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The White Knight

European Union - In Or Out?

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4 minutes ago, Tim G said:

But those problems you quote were already there whilst we were in the EU. 
I didn’t realise poverty and social problems only started this year, thanks for pointing that out.

Erm I think they have. Most councils are virtually bankrupt. The EU Social Fund piled a significant amount of money into deprived areas which has stopped that has and will not be replaced. I don't think sarcasm is appropriate but obviously your default due to that lack of a cohesive answer. So shortages of Labour was been an issue before 2021? The referendum was about immigration and dislike of foreigners i.e. bigoted, narrow minded, island mentality that should be consigned to the 19th century where it belongs. Yes poverty has always been around, Brexit has amplified it.

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1 hour ago, Pieman72 said:

Erm I think they have. Most councils are virtually bankrupt. The EU Social Fund piled a significant amount of money into deprived areas which has stopped that has and will not be replaced. I don't think sarcasm is appropriate but obviously your default due to that lack of a cohesive answer. So shortages of Labour was been an issue before 2021? The referendum was about immigration and dislike of foreigners i.e. bigoted, narrow minded, island mentality that should be consigned to the 19th century where it belongs. Yes poverty has always been around, Brexit has amplified it.

Councils have been claiming about a lack of funding before this year, it’s not a new problem. We will miss the EU social fund, that is one point you are correct on.

It’s tough to say if COVID or Brexit is to blame for all Labour shortages, in some areas like fruit picking and hospitality I would agree it’s Brexit but not in all instances. The way some companies acted during the pandemic has caused them problems now.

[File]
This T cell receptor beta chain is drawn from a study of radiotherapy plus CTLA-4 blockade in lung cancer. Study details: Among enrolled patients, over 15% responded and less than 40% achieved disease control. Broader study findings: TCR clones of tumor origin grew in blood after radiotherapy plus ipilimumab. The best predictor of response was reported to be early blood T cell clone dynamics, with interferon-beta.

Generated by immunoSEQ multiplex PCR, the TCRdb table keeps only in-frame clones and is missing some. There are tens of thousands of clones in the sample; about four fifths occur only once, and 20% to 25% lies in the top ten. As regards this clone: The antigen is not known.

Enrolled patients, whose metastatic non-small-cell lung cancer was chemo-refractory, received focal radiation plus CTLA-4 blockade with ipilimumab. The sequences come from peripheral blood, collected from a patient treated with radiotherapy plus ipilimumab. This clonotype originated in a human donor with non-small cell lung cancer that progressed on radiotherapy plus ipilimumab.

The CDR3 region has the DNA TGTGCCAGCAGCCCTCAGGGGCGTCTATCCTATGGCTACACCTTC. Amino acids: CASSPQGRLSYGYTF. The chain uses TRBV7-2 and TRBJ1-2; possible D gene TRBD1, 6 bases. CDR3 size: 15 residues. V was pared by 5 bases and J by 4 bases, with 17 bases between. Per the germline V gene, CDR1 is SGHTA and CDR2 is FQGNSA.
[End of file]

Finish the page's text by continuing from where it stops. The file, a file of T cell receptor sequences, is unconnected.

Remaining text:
It would be nice if you could make a post without throwing in accusations about people being racist because they voted Brexit or HGV drivers being thick or blaming people that voted Brexit on global warming.

People that voted Brexit may have got things wrong, I wouldn’t vote for it again but they are not to blame for all that you try and blame them for.

 

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I did canvass for Remain and may I say what an awful campaign the ran. Everyone I canvassed who wanted to leave the EU cited immigration as the reason for their decision in fact they went further blaming certain ethnic minorities and citing we're 'full up'. It was heartbreaking to see the hatred and they wanted to inflict damage and didn't care about the consequences. I have to say the majority of these individuals did exhibit a lack of critical thinking.

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7 hours ago, Pieman72 said:

I don't know what sort of answer is that? You and your cohorts thought Brexit would take Britain back to the glory days of the past. 

You made a sweeping statement, I just wanted more clarity. I voted remain so you clearly don’t know what you are talking about.

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I'm only reacting to statistical evidence and posts on here. I really don't want to cause offence but this country is in a serious mess that's getting worse. It's like a self destruct mechanism perpetrated by people who will be more likely to feel the consequences than any other group in society. Why?

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The EU is a decent liberal well structured organisation that influenced climate, health, and environmental standards while supporting the poorest communities in the UK and was influential in 25 years of peace in Ireland. allied to this giving us access to substantial supplies of power. So what did we do 'kick them in the teeth' and walk away satisfied it was 'job done'. What a dreadful attitude and still the EU are willing to negotiate and enable a peaceful Europe. Oh Brexiteers what have you done it's such dire mistake that will consign us to years of disruption and chaos.

https://www.thelondoneconomic.com/news/eu-energy-ministers-luxembourg-uk-brexit-gas-298304/

Edited by Pieman72
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3 minutes ago, Pieman72 said: